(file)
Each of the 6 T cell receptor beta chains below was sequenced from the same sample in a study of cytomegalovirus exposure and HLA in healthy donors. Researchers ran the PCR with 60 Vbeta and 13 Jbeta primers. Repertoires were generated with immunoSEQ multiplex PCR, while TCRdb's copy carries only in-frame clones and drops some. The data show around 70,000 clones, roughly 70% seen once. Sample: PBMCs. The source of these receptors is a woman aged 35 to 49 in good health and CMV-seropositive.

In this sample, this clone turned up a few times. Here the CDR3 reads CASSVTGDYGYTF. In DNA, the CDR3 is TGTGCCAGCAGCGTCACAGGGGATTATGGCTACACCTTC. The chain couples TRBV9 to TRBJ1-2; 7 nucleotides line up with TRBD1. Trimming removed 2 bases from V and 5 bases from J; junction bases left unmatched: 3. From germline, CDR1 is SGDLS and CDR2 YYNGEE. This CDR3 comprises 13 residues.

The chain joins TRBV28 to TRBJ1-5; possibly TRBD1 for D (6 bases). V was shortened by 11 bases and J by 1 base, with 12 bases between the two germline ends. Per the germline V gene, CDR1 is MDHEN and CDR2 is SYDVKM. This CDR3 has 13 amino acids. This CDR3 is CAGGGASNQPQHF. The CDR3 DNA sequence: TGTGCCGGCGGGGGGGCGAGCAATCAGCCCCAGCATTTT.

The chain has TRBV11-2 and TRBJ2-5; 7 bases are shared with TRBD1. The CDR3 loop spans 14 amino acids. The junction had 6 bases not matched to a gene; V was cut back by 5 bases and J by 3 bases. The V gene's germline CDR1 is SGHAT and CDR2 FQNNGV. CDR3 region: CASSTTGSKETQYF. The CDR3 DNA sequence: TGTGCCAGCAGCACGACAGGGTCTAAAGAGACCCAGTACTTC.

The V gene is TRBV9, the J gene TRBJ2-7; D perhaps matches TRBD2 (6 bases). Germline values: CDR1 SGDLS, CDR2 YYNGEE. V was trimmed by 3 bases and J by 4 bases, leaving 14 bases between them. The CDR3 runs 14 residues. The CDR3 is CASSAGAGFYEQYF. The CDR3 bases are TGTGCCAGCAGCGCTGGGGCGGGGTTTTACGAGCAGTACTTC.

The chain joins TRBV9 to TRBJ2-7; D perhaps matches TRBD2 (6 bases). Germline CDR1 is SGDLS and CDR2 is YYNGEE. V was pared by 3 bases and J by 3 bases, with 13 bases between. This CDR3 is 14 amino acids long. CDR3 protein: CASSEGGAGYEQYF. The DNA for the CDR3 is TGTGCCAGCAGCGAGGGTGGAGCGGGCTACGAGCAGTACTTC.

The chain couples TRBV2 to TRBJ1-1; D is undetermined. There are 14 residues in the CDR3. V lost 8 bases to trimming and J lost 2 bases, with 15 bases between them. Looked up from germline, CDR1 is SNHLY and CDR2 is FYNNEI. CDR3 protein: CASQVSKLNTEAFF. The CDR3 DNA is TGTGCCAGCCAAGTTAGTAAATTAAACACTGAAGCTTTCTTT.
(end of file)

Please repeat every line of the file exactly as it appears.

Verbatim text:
Each of the 6 T cell receptor beta chains below was sequenced from the same sample in a study of cytomegalovirus exposure and HLA in healthy donors. Researchers ran the PCR with 60 Vbeta and 13 Jbeta primers. Repertoires were generated with immunoSEQ multiplex PCR, while TCRdb's copy carries only in-frame clones and drops some. The data show around 70,000 clones, roughly 70% seen once. Sample: PBMCs. The source of these receptors is a woman aged 35 to 49 in good health and CMV-seropositive.

In this sample, this clone turned up a few times. Here the CDR3 reads CASSVTGDYGYTF. In DNA, the CDR3 is TGTGCCAGCAGCGTCACAGGGGATTATGGCTACACCTTC. The chain couples TRBV9 to TRBJ1-2; 7 nucleotides line up with TRBD1. Trimming removed 2 bases from V and 5 bases from J; junction bases left unmatched: 3. From germline, CDR1 is SGDLS and CDR2 YYNGEE. This CDR3 comprises 13 residues.

The chain joins TRBV28 to TRBJ1-5; possibly TRBD1 for D (6 bases). V was shortened by 11 bases and J by 1 base, with 12 bases between the two germline ends. Per the germline V gene, CDR1 is MDHEN and CDR2 is SYDVKM. This CDR3 has 13 amino acids. This CDR3 is CAGGGASNQPQHF. The CDR3 DNA sequence: TGTGCCGGCGGGGGGGCGAGCAATCAGCCCCAGCATTTT.

The chain has TRBV11-2 and TRBJ2-5; 7 bases are shared with TRBD1. The CDR3 loop spans 14 amino acids. The junction had 6 bases not matched to a gene; V was cut back by 5 bases and J by 3 bases. The V gene's germline CDR1 is SGHAT and CDR2 FQNNGV. CDR3 region: CASSTTGSKETQYF. The CDR3 DNA sequence: TGTGCCAGCAGCACGACAGGGTCTAAAGAGACCCAGTACTTC.

The V gene is TRBV9, the J gene TRBJ2-7; D perhaps matches TRBD2 (6 bases). Germline values: CDR1 SGDLS, CDR2 YYNGEE. V was trimmed by 3 bases and J by 4 bases, leaving 14 bases between them. The CDR3 runs 14 residues. The CDR3 is CASSAGAGFYEQYF. The CDR3 bases are TGTGCCAGCAGCGCTGGGGCGGGGTTTTACGAGCAGTACTTC.

The chain joins TRBV9 to TRBJ2-7; D perhaps matches TRBD2 (6 bases). Germline CDR1 is SGDLS and CDR2 is YYNGEE. V was pared by 3 bases and J by 3 bases, with 13 bases between. This CDR3 is 14 amino acids long. CDR3 protein: CASSEGGAGYEQYF. The DNA for the CDR3 is TGTGCCAGCAGCGAGGGTGGAGCGGGCTACGAGCAGTACTTC.

The chain couples TRBV2 to TRBJ1-1; D is undetermined. There are 14 residues in the CDR3. V lost 8 bases to trimming and J lost 2 bases, with 15 bases between them. Looked up from germline, CDR1 is SNHLY and CDR2 is FYNNEI. CDR3 protein: CASQVSKLNTEAFF. The CDR3 DNA is TGTGCCAGCCAAGTTAGTAAATTAAACACTGAAGCTTTCTTT.